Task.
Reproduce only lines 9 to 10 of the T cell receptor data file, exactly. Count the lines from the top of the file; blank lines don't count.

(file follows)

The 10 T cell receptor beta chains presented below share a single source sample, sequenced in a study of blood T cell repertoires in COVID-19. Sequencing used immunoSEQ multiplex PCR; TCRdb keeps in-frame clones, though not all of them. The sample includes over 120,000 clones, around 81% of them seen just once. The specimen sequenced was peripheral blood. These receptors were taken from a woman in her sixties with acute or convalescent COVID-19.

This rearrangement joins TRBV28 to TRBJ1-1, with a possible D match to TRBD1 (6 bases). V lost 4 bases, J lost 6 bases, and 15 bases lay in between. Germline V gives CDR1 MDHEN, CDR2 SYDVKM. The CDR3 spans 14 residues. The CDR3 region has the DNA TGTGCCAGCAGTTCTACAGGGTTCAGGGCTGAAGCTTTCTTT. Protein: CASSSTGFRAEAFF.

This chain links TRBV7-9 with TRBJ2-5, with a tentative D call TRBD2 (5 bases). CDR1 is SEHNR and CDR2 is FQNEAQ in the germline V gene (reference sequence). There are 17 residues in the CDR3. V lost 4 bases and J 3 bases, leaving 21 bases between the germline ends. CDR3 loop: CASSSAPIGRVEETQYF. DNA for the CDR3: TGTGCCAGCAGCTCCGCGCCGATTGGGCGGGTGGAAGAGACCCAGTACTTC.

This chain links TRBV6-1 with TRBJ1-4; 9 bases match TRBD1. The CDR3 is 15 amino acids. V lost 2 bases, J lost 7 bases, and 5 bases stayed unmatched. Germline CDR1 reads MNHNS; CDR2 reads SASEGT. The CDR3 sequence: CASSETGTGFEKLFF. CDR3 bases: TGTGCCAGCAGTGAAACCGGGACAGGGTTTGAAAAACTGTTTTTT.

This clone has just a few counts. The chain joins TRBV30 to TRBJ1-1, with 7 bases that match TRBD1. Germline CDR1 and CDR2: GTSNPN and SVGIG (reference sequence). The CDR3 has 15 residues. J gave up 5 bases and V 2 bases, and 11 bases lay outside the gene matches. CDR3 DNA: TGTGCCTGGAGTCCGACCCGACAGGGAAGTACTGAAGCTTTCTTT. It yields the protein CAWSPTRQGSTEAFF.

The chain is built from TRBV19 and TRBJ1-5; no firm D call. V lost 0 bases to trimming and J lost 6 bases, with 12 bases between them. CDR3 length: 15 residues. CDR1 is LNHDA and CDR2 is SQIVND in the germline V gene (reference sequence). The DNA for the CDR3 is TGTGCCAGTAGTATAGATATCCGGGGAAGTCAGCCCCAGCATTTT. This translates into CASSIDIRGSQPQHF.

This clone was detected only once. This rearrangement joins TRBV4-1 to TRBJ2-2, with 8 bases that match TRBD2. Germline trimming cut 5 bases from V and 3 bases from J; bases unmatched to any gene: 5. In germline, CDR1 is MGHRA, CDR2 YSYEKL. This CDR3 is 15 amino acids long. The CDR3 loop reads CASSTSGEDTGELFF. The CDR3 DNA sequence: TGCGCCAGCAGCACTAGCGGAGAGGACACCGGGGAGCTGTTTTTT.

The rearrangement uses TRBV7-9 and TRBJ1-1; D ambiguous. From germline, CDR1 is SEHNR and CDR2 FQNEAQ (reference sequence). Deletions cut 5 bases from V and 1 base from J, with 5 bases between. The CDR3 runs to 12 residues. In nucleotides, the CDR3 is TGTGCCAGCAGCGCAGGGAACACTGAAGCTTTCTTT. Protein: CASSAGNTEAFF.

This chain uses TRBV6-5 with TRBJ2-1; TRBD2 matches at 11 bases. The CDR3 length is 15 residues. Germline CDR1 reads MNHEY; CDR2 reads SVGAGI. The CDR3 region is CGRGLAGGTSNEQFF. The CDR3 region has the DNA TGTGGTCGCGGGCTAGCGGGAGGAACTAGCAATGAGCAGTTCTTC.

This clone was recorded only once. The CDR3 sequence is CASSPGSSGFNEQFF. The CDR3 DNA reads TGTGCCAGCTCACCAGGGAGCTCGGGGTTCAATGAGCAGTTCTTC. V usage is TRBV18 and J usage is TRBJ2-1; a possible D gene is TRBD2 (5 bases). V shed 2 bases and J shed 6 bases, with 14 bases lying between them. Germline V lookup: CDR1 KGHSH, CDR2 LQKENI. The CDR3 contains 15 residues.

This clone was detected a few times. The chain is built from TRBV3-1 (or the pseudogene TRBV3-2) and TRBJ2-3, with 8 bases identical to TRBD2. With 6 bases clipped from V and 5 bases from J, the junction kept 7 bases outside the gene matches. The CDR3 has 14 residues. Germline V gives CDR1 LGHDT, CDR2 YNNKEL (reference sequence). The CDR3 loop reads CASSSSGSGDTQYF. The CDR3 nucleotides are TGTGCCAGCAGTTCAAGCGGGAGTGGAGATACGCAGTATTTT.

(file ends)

This chain uses TRBV6-5 with TRBJ2-1; TRBD2 matches at 11 bases. The CDR3 length is 15 residues. Germline CDR1 reads MNHEY; CDR2 reads SVGAGI. The CDR3 region is CGRGLAGGTSNEQFF. The CDR3 region has the DNA TGTGGTCGCGGGCTAGCGGGAGGAACTAGCAATGAGCAGTTCTTC.

This clone was recorded only once. The CDR3 sequence is CASSPGSSGFNEQFF. The CDR3 DNA reads TGTGCCAGCTCACCAGGGAGCTCGGGGTTCAATGAGCAGTTCTTC. V usage is TRBV18 and J usage is TRBJ2-1; a possible D gene is TRBD2 (5 bases). V shed 2 bases and J shed 6 bases, with 14 bases lying between them. Germline V lookup: CDR1 KGHSH, CDR2 LQKENI. The CDR3 contains 15 residues.